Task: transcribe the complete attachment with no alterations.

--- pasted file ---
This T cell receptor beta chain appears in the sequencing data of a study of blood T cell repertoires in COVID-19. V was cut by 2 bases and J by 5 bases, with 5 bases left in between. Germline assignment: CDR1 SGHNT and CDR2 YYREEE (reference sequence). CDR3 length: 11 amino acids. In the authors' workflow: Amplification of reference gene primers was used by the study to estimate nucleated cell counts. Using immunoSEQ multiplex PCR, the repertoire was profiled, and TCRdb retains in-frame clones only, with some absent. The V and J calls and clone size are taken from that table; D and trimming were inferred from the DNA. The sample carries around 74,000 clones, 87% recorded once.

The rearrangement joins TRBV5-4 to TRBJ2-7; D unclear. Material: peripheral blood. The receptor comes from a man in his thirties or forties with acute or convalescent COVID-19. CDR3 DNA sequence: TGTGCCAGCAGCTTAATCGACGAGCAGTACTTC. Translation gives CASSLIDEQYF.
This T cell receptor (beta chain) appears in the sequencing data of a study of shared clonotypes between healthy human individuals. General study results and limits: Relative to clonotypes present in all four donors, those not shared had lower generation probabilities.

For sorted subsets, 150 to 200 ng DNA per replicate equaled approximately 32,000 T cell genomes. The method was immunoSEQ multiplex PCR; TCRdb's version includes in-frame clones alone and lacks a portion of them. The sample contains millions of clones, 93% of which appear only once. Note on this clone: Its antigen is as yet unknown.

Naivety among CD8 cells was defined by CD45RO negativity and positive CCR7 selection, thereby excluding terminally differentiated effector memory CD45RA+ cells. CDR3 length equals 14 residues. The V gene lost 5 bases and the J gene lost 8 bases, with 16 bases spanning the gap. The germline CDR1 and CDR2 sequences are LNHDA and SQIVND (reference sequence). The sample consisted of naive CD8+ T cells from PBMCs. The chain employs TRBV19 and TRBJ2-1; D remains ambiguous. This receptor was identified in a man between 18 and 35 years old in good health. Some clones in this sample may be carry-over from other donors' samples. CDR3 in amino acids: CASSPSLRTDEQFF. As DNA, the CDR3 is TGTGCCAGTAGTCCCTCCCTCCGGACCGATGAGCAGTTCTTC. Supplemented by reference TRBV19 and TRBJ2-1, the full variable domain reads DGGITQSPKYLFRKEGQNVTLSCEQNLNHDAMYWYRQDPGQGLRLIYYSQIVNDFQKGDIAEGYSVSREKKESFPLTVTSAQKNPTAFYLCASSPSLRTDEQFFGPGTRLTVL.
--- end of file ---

This T cell receptor beta chain appears in the sequencing data of a study of blood T cell repertoires in COVID-19. V was cut by 2 bases and J by 5 bases, with 5 bases left in between. Germline assignment: CDR1 SGHNT and CDR2 YYREEE (reference sequence). CDR3 length: 11 amino acids. In the authors' workflow: Amplification of reference gene primers was used by the study to estimate nucleated cell counts. Using immunoSEQ multiplex PCR, the repertoire was profiled, and TCRdb retains in-frame clones only, with some absent. The V and J calls and clone size are taken from that table; D and trimming were inferred from the DNA. The sample carries around 74,000 clones, 87% recorded once.

The rearrangement joins TRBV5-4 to TRBJ2-7; D unclear. Material: peripheral blood. The receptor comes from a man in his thirties or forties with acute or convalescent COVID-19. CDR3 DNA sequence: TGTGCCAGCAGCTTAATCGACGAGCAGTACTTC. Translation gives CASSLIDEQYF.
This T cell receptor (beta chain) appears in the sequencing data of a study of shared clonotypes between healthy human individuals. General study results and limits: Relative to clonotypes present in all four donors, those not shared had lower generation probabilities.

For sorted subsets, 150 to 200 ng DNA per replicate equaled approximately 32,000 T cell genomes. The method was immunoSEQ multiplex PCR; TCRdb's version includes in-frame clones alone and lacks a portion of them. The sample contains millions of clones, 93% of which appear only once. Note on this clone: Its antigen is as yet unknown.

Naivety among CD8 cells was defined by CD45RO negativity and positive CCR7 selection, thereby excluding terminally differentiated effector memory CD45RA+ cells. CDR3 length equals 14 residues. The V gene lost 5 bases and the J gene lost 8 bases, with 16 bases spanning the gap. The germline CDR1 and CDR2 sequences are LNHDA and SQIVND (reference sequence). The sample consisted of naive CD8+ T cells from PBMCs. The chain employs TRBV19 and TRBJ2-1; D remains ambiguous. This receptor was identified in a man between 18 and 35 years old in good health. Some clones in this sample may be carry-over from other donors' samples. CDR3 in amino acids: CASSPSLRTDEQFF. As DNA, the CDR3 is TGTGCCAGTAGTCCCTCCCTCCGGACCGATGAGCAGTTCTTC. Supplemented by reference TRBV19 and TRBJ2-1, the full variable domain reads DGGITQSPKYLFRKEGQNVTLSCEQNLNHDAMYWYRQDPGQGLRLIYYSQIVNDFQKGDIAEGYSVSREKKESFPLTVTSAQKNPTAFYLCASSPSLRTDEQFFGPGTRLTVL.